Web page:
They are both suffering from self-inflicted wounds, but the paths they took to get to this point were very different. When you make yourself the story, you invite scrutiny. This is what's happened with Steve Bannon. For Sean Spicer, it's more of a classic example of death by a thousand cuts.
Remember, Trump is never to blame, and since he can't fire his daughter or son-in-law, Bannon and Spicer are -- because of their own actions -- primed to take the fall.
I'm someone with firsthand experience of self-inflicted wounds. Six years ago, I was publicly fired
from my job as Spokesperson for the House Oversight and Government Reform Committee under Chairman Darrell Issa, R-California, because I foolishly, yet predictably, put my ego and vanity ahead of the best interests of my boss and colleagues.
Bannon really put himself in this precarious position by being so far out front of his boss and playing to the perception that he was the "Great Manipulator" or "the second most powerful man in the world," as he was dubbed in the infamous TIME Magazine cover story
That cover story helped inspire the Saturday Night Live sketch depicting Bannon as the Grim Reaper and Trump as his sidekick relegated to the small desk in the Oval Office. The sketch, Ashley Parker and Philip Rucker
reported in the Washington Post, made the President "especially upset."
There's an old saying: "success has a thousand fathers, but failure is an orphan."
It would be one thing if Trump's border wall were funded, Obamacare repealed, his executive orders were free of any legal challenges and his approval ratings were north of 50%. In that dream scenario, you could make the case that everything is working, and that having advisors with high profiles is helping yield results.
Unfortunately for Bannon, Obamacare is still in place, Trump's travel ban is facing multiple legal challenges and his approval rating is stuck around 40%
. There's also a government funding shutdown showdown looming over our heads.
These failures do not amount to a recipe for success or longevity for Bannon, and the fanfare he generated by acting as "Trump's brain" is now being weaponized against him. It's hard to imagine him surviving much longer, especially with the President so publicly distancing himself
in humiliating fashion for Bannon.
Bannon might have been better off trusting his instincts and resigning a week ago
rather than have the President so publicly declare he doesn't need him.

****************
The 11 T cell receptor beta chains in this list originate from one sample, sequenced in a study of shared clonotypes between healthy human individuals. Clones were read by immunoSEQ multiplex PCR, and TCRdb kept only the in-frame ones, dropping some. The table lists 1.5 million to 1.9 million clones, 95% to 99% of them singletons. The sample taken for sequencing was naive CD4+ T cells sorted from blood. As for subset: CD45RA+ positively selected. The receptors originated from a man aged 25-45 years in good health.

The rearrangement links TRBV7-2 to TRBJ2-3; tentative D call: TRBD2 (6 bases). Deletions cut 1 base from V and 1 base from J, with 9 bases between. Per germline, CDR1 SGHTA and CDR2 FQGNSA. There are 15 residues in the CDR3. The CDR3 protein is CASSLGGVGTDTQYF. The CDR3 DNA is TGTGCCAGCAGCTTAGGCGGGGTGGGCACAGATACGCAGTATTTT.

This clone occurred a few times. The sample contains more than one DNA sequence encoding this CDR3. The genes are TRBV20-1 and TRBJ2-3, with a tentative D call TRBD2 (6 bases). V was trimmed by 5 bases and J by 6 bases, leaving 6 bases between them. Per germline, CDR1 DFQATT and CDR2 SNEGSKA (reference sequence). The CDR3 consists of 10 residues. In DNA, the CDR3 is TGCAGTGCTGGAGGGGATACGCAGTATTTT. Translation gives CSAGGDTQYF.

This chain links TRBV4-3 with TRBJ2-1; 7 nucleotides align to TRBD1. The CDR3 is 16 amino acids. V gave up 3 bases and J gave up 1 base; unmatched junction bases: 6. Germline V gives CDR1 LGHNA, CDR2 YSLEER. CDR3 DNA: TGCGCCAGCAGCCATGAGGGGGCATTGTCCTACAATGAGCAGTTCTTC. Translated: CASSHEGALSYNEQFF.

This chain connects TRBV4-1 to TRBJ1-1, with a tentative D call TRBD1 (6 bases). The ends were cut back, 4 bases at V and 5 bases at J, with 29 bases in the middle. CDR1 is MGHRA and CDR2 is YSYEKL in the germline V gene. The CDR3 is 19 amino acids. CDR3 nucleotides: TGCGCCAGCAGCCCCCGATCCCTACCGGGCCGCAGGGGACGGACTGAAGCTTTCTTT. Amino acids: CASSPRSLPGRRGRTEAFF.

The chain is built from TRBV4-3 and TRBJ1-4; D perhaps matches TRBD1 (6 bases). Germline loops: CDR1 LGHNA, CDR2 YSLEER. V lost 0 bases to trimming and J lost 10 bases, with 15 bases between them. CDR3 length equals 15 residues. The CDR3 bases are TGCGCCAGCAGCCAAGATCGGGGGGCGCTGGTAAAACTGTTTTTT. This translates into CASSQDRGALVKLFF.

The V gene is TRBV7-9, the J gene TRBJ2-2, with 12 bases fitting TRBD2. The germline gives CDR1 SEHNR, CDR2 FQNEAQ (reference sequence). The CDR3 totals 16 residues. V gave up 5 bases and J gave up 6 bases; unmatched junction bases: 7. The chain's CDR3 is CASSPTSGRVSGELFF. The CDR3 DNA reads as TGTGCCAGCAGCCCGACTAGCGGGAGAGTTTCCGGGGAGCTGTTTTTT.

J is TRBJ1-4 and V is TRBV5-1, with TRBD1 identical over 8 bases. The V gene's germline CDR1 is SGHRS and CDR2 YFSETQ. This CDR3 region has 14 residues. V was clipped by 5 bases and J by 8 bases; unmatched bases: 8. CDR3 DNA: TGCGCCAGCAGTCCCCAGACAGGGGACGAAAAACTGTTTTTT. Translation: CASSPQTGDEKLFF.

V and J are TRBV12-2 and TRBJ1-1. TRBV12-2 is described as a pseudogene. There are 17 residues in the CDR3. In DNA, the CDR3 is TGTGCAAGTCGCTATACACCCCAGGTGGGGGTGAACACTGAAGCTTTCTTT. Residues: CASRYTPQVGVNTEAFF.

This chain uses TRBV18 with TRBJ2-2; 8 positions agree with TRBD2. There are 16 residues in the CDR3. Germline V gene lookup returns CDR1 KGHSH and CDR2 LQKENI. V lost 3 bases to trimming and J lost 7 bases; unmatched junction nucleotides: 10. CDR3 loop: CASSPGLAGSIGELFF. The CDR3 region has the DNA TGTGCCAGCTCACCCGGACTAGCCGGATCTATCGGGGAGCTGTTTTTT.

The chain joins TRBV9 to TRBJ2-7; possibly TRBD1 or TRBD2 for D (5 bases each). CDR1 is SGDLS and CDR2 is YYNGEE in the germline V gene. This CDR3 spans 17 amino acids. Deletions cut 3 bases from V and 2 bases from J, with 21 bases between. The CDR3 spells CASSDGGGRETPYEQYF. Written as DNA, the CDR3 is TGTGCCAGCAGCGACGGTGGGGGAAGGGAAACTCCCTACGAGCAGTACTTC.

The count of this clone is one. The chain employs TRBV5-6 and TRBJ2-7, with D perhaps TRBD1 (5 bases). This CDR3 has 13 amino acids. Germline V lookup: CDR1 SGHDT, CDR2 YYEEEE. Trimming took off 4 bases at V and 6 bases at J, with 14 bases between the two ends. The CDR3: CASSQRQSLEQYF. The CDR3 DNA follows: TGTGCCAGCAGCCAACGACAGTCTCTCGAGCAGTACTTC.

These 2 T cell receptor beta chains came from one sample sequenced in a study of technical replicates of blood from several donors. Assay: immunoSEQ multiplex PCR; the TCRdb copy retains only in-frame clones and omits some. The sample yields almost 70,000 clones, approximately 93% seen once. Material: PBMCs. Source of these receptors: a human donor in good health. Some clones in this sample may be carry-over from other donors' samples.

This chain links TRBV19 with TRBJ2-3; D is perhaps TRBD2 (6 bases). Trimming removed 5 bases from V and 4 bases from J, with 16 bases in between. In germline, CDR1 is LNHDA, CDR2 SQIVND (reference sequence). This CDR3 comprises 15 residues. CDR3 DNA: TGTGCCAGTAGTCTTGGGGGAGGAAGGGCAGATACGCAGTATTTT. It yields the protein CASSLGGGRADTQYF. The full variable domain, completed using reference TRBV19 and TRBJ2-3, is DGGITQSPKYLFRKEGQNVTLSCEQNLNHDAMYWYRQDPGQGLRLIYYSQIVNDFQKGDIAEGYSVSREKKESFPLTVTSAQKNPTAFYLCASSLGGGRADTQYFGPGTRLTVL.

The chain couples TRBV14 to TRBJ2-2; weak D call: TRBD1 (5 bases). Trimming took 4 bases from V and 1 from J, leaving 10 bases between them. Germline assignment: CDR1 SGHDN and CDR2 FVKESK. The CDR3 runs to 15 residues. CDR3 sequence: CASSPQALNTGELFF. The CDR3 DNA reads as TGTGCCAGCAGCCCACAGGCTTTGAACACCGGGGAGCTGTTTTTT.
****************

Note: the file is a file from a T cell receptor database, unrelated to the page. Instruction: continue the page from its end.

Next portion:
Unlike Bannon, Spicer's job is public-facing by design; his boss asks him to go out every day and defend the indefensible. I'm not sure there is anyone who could successfully do the job Spicer is expected to do.
That said, the situation Spicer finds himself in now is of his own making.
He would never lose his job for trying to justify the litany of falsehoods that the President espouses or tweets. No matter what the facts and figures say, his job, from the White House's perspective, is to defend the President against the hostile opposition media.
Stylistically, though, the bombastic and confrontational style Spicer established on day one left him very little room for error.
No one with a functioning brain actually believes Spicer was trying to downplay the horrors of the Holocaust.
But when you make a habit out of singling out and insulting individual reporters, you're not going to get a pass and every misstep, every enunciation gaffe, every mistruth is hyperscrutinized.
It was just two and a half weeks ago that Spicer characterized Politico reporter Tara Palmeri as an "idiot with no real sources
You'd have to think that right now, Palmeri is thinking to herself, "Who's the idiot now?"
A few days after calling a female reporter an idiot, Spicer engaged in a heated exchange with American Urban Radio Network's April Ryan that culminated with Spicer lashing out at Ryan
and instructing her to "stop shaking your head."
Two weeks later, Spicer made a big mistake
, but after his treatment of the press, there just isn't any reservoir of goodwill in the tank to help him survive.
Like Bannon, he has now become the story and as much focus is being put on the tone and tenor of his statements as their substance.
When you reach the point where staff members' personalities are overshadowing what's actually happening -- Supreme Court justice confirmed, meetings with world leaders, and so on -- it's time for a change to be made.
No President, under the best of circumstances, can succeed in an environment when his subordinates are the subjects of news cycle after news cycle.
Trump is unlikely to show tolerance for his aides stealing his thunder. The clock is almost up on his first 100 days and he has very little to show for it. Unless some significant progress is made on his legislative agenda in the next few weeks, it's hard to imagine either Bannon or Spicer surviving much longer.